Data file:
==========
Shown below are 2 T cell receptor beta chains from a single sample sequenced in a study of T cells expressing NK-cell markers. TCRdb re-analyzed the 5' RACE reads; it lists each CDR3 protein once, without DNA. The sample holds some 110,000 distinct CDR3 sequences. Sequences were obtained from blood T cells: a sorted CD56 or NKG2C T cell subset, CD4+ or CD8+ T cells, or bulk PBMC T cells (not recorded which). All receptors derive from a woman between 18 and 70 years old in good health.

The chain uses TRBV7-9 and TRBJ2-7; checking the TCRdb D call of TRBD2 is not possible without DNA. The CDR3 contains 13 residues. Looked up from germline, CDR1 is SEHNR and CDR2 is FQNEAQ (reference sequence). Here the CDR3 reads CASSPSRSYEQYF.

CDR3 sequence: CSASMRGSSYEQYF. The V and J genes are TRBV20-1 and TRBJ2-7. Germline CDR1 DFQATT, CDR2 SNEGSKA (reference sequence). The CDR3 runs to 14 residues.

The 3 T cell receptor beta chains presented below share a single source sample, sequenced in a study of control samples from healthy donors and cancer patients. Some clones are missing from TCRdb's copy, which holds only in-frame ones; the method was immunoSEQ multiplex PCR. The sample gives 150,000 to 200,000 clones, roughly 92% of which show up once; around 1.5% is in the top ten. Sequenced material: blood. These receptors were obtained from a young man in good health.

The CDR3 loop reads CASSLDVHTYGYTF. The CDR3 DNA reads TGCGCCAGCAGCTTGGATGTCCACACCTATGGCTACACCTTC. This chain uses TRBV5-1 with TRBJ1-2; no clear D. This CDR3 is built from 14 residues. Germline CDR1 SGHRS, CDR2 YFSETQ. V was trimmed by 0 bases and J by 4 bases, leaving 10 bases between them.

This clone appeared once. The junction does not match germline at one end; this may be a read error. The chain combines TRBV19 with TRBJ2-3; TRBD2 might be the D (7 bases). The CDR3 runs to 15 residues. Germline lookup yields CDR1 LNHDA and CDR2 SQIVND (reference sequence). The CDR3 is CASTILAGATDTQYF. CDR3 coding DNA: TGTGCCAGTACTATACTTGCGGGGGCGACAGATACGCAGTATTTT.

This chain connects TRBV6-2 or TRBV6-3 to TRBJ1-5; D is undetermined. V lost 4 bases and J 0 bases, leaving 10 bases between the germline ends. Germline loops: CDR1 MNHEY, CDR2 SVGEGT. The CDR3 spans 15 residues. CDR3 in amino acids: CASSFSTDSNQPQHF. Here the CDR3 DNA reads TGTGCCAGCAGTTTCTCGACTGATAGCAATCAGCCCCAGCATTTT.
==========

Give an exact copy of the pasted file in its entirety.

Shown below are 2 T cell receptor beta chains from a single sample sequenced in a study of T cells expressing NK-cell markers. TCRdb re-analyzed the 5' RACE reads; it lists each CDR3 protein once, without DNA. The sample holds some 110,000 distinct CDR3 sequences. Sequences were obtained from blood T cells: a sorted CD56 or NKG2C T cell subset, CD4+ or CD8+ T cells, or bulk PBMC T cells (not recorded which). All receptors derive from a woman between 18 and 70 years old in good health.

The chain uses TRBV7-9 and TRBJ2-7; checking the TCRdb D call of TRBD2 is not possible without DNA. The CDR3 contains 13 residues. Looked up from germline, CDR1 is SEHNR and CDR2 is FQNEAQ (reference sequence). Here the CDR3 reads CASSPSRSYEQYF.

CDR3 sequence: CSASMRGSSYEQYF. The V and J genes are TRBV20-1 and TRBJ2-7. Germline CDR1 DFQATT, CDR2 SNEGSKA (reference sequence). The CDR3 runs to 14 residues.

The 3 T cell receptor beta chains presented below share a single source sample, sequenced in a study of control samples from healthy donors and cancer patients. Some clones are missing from TCRdb's copy, which holds only in-frame ones; the method was immunoSEQ multiplex PCR. The sample gives 150,000 to 200,000 clones, roughly 92% of which show up once; around 1.5% is in the top ten. Sequenced material: blood. These receptors were obtained from a young man in good health.

The CDR3 loop reads CASSLDVHTYGYTF. The CDR3 DNA reads TGCGCCAGCAGCTTGGATGTCCACACCTATGGCTACACCTTC. This chain uses TRBV5-1 with TRBJ1-2; no clear D. This CDR3 is built from 14 residues. Germline CDR1 SGHRS, CDR2 YFSETQ. V was trimmed by 0 bases and J by 4 bases, leaving 10 bases between them.

This clone appeared once. The junction does not match germline at one end; this may be a read error. The chain combines TRBV19 with TRBJ2-3; TRBD2 might be the D (7 bases). The CDR3 runs to 15 residues. Germline lookup yields CDR1 LNHDA and CDR2 SQIVND (reference sequence). The CDR3 is CASTILAGATDTQYF. CDR3 coding DNA: TGTGCCAGTACTATACTTGCGGGGGCGACAGATACGCAGTATTTT.

This chain connects TRBV6-2 or TRBV6-3 to TRBJ1-5; D is undetermined. V lost 4 bases and J 0 bases, leaving 10 bases between the germline ends. Germline loops: CDR1 MNHEY, CDR2 SVGEGT. The CDR3 spans 15 residues. CDR3 in amino acids: CASSFSTDSNQPQHF. Here the CDR3 DNA reads TGTGCCAGCAGTTTCTCGACTGATAGCAATCAGCCCCAGCATTTT.